Who’s out to get George Pell? It looks as though someone is. Just when it seemed that the media’s obsession with Pell had run out of steam, along comes the ABC with another of its fearless investigative exposés of the Cardinal’s alleged misdemeanours, all sepulchral emotion-choked “victim” voices and sympathetic interlocutory concern. Some of the programme was a rehash of what we’ve been told a thousand times but there were with several new dramatis personae thrown in, and the allegations against Pell were direct rather than by association. For the media, Pell is the gift that keeps on giving. Is anyone orchestrating this ongoing pursuit?
Once, say 100 years ago, a possible answer would have been international anticlerical Freemasonry. But the Craft is not what it was and seems unlikely these days to have the resources or motives for masterminding an anti-Catholic conspiracy.
The police? Probably not, at least on their own initiative. In persisting with its investigation into Pell, secretly until someone leaked it, Victoria Police is in part demonstrating that a lot of thick coppers have signed up to the prevailing orthodoxy that Catholic priests must have some guilty sexual secret because celibacy, so out of tune with the mores of our age, denies them a “normal” outlet for their physical desires. (The same orthodoxy decrees that householders should not band together to protect their homes from marauding gangs, and that anyone sought in connection with an offence must not have his racial appearance included in the description unless he is unequivocally white.)
Anyway, in the Pell case the police are not the organ grinder but the monkey. The officers investigating Pell belong to a department enquiring into allegations referred to them from the Royal Commission into Institutional Child Sex Abuse. Is it then the Royal Commission, Julia Gillard’s parting bequest to the nation, the Jarndyce v. Jarndyce de nos jours, that is still hoping to get something on the Cardinal?
Again, highly unlikely. The Commission did the best it could to nail him in four days of interrogation by video link from Rome (with the addition of some direct questioning by “survivors” on a crowd-funded trip to the Eternal City). Nothing has come of this in terms of further action against Pell and it’s hard to see how it could. Presumably, when the Commission’s various functionaries eventually decide that their accumulated remuneration has reached a satisfactory level – sorry, that their investigation is complete and it’s time to shut up shop, a report will be placed before Parliament in which, inter alia, Pell’s evidence will be platitudinously assessed (“hard to credit that such a senior cleric was not better informed”, “unfortunate that the time lapse has rendered fuller confirmation of victims’ testimony impossible” etc.). But one suspects that if there were to be charges we would have had them by now (and wouldn’t the media have been ecstatic? They’d have thought all their Christmases, or perhaps one should say ‘holidays’, had come at once).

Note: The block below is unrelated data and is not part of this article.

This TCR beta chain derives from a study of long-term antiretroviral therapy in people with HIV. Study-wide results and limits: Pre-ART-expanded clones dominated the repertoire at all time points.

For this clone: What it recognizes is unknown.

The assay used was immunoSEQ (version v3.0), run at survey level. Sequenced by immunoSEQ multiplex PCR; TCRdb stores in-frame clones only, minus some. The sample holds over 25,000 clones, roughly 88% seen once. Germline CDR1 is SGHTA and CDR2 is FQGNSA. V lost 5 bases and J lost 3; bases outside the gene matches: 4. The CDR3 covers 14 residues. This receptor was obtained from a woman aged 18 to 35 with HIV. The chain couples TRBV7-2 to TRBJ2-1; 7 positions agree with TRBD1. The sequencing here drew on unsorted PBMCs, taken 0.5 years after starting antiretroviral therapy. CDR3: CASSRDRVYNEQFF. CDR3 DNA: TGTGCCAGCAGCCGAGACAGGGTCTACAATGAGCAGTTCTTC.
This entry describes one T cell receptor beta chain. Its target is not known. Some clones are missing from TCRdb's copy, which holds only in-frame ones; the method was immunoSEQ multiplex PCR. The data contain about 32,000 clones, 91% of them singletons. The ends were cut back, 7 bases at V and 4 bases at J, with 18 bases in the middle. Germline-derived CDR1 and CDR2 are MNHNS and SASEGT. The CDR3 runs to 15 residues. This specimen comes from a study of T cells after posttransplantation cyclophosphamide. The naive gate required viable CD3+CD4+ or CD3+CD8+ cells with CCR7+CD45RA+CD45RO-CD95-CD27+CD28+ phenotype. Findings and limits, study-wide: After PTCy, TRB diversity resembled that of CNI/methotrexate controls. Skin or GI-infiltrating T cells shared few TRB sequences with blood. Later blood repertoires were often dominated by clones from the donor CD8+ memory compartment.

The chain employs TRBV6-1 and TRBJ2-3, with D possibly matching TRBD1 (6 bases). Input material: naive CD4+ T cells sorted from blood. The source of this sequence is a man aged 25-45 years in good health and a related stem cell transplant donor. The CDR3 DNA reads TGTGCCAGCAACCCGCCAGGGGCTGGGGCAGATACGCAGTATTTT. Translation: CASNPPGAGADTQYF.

How about Pell’s enemies in the Vatican? He has put some noses out of joint there, with his commission to “clean up” the Holy See’s finances. The Vatican bureaucracy is a series of little empires, some less than thrilled at having the clear light of day shed on their bookkeeping, especially when personal expense accounts are involved. If Pell were charged with child abuse the Pope would have no alternative but to sack him. But it seems improbable that even in the noble cause of ridding themselves of this intrusively troublesome priest the monsignori could somehow manipulate the Australian media 16,000 kilometres away into continuing its anti-Pell campaign.
Did the ABC act on its own then in launching new accusations of abuse against Pell, small-time though they are compared with what Ballarat’s proven abusers are known to have got up to? In a sense probably yes. But here we must say a word about the climate in which the national broadcaster operates.